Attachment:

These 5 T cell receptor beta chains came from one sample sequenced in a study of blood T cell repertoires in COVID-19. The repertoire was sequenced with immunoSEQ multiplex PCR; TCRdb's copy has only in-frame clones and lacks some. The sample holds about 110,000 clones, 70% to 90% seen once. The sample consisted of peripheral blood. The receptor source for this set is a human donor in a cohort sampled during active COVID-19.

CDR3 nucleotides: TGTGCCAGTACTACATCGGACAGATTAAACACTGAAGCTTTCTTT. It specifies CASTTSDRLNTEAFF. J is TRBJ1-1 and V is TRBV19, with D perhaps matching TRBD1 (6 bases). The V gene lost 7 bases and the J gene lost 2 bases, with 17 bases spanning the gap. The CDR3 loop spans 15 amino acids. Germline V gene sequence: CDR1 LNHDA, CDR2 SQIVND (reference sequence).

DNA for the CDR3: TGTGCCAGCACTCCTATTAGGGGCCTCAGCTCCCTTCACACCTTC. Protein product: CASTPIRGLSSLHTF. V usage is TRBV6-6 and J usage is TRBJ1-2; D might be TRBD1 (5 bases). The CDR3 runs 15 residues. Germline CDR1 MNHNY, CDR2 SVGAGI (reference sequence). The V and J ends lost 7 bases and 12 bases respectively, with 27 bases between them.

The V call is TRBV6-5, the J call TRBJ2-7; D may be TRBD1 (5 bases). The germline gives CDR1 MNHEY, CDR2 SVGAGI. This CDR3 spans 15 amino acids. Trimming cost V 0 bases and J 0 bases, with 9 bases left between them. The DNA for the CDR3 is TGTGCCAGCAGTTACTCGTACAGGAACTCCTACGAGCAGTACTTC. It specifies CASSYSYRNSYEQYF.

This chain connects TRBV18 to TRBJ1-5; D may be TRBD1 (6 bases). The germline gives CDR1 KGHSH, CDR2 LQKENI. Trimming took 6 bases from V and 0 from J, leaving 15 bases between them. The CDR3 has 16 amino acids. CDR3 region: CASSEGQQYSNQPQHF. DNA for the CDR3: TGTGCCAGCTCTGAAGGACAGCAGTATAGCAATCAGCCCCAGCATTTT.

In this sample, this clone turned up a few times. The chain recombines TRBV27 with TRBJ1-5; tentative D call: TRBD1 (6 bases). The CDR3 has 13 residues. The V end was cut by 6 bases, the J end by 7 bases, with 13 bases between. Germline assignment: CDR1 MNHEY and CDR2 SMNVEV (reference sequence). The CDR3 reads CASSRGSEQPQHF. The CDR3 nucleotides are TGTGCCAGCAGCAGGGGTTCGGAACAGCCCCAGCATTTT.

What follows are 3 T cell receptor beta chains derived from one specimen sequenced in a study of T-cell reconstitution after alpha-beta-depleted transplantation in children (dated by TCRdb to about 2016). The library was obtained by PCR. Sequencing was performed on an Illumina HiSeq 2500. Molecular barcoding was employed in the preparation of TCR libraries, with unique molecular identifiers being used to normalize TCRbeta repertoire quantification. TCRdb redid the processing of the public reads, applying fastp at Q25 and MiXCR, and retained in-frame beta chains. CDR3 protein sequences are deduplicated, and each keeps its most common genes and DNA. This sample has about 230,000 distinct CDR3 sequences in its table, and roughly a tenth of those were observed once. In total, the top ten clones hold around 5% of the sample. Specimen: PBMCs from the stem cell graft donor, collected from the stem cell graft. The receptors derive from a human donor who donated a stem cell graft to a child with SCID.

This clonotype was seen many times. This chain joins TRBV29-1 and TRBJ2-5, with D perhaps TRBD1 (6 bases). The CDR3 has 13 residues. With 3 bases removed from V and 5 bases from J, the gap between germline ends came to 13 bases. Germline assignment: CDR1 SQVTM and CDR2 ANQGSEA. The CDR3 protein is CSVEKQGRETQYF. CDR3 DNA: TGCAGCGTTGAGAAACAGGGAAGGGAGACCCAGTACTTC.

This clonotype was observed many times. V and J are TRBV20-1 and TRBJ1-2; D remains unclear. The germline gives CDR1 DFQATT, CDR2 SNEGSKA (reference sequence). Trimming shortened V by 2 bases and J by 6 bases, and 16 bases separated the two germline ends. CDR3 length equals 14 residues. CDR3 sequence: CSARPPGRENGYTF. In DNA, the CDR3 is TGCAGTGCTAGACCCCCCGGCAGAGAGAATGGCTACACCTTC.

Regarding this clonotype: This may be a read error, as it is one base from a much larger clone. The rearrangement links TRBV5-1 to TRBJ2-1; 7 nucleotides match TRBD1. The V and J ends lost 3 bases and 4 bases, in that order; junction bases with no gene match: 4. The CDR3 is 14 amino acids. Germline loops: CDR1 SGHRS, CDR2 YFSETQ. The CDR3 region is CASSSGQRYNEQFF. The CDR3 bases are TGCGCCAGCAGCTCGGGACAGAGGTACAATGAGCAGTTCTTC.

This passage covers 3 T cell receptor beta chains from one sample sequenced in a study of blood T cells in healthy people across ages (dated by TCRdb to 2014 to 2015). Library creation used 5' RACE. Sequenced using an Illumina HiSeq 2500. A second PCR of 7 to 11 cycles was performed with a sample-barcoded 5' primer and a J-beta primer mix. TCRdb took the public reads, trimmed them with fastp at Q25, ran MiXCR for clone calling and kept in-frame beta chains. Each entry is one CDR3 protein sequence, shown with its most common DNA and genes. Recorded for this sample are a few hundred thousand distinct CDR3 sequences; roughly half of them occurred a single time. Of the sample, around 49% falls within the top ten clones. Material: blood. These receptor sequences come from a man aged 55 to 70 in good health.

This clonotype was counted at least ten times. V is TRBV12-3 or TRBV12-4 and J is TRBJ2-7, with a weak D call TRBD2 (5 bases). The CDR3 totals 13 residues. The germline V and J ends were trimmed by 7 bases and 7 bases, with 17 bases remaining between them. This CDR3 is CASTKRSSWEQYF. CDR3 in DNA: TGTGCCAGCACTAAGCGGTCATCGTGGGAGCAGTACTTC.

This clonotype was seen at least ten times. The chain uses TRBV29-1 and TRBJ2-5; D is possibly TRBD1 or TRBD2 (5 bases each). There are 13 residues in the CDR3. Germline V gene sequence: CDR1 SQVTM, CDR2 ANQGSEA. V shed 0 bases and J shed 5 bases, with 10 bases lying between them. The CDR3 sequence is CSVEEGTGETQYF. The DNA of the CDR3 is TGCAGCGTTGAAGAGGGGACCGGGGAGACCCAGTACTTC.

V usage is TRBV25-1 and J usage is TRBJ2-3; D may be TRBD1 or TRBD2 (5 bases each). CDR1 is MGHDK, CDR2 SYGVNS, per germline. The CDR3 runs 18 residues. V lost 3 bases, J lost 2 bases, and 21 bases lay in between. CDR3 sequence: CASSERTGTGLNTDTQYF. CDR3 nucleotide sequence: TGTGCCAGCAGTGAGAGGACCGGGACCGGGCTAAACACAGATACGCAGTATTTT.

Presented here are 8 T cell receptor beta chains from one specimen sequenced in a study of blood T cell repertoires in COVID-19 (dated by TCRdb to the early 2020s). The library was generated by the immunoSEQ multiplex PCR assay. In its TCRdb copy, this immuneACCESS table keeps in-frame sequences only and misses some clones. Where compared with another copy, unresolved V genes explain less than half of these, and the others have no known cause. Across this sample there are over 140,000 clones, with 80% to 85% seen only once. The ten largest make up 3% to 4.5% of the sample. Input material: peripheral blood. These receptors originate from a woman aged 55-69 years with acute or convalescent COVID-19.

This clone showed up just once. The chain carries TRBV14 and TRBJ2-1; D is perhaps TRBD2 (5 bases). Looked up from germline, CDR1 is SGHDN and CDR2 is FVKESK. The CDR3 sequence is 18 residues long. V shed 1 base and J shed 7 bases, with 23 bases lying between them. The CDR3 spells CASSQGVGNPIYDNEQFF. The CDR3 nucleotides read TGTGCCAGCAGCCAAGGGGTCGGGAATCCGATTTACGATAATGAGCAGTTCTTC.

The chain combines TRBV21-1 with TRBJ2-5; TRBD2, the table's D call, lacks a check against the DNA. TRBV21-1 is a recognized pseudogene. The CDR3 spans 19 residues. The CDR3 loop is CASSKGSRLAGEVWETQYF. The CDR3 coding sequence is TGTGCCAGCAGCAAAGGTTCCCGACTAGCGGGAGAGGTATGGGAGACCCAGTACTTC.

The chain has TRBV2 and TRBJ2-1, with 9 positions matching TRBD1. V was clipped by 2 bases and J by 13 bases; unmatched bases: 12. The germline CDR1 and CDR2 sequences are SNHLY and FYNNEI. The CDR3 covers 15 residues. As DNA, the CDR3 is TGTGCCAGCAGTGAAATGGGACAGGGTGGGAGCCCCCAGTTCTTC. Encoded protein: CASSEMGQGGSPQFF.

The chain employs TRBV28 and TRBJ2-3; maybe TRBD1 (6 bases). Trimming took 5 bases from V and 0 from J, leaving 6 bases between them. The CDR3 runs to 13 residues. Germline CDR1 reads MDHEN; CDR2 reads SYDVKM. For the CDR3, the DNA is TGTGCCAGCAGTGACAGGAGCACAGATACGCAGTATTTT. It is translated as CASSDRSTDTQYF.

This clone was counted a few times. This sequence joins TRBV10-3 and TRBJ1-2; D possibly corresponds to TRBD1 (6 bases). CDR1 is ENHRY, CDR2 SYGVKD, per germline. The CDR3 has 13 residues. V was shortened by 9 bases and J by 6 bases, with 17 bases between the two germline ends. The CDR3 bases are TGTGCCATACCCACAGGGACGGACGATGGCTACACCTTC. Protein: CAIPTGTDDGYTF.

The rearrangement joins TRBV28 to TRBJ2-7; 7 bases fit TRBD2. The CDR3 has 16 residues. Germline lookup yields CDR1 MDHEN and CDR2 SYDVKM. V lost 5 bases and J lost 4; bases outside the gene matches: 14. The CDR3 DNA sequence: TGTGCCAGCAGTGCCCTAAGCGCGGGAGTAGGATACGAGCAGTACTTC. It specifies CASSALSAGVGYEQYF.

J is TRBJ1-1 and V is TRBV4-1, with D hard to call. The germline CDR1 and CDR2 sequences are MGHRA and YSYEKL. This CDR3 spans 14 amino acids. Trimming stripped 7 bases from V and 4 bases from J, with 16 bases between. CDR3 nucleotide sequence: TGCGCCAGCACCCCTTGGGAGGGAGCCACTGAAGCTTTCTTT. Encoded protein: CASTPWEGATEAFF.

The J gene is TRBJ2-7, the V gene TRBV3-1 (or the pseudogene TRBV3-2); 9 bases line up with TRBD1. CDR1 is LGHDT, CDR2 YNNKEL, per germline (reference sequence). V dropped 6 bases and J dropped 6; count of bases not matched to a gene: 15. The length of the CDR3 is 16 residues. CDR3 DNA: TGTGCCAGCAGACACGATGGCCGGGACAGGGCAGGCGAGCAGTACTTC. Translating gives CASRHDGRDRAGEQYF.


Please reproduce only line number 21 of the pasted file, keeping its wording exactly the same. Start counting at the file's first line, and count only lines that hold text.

The rearrangement joins TRBV28 to TRBJ2-7; 7 bases fit TRBD2. The CDR3 has 16 residues. Germline lookup yields CDR1 MDHEN and CDR2 SYDVKM. V lost 5 bases and J lost 4; bases outside the gene matches: 14. The CDR3 DNA sequence: TGTGCCAGCAGTGCCCTAAGCGCGGGAGTAGGATACGAGCAGTACTTC. It specifies CASSALSAGVGYEQYF.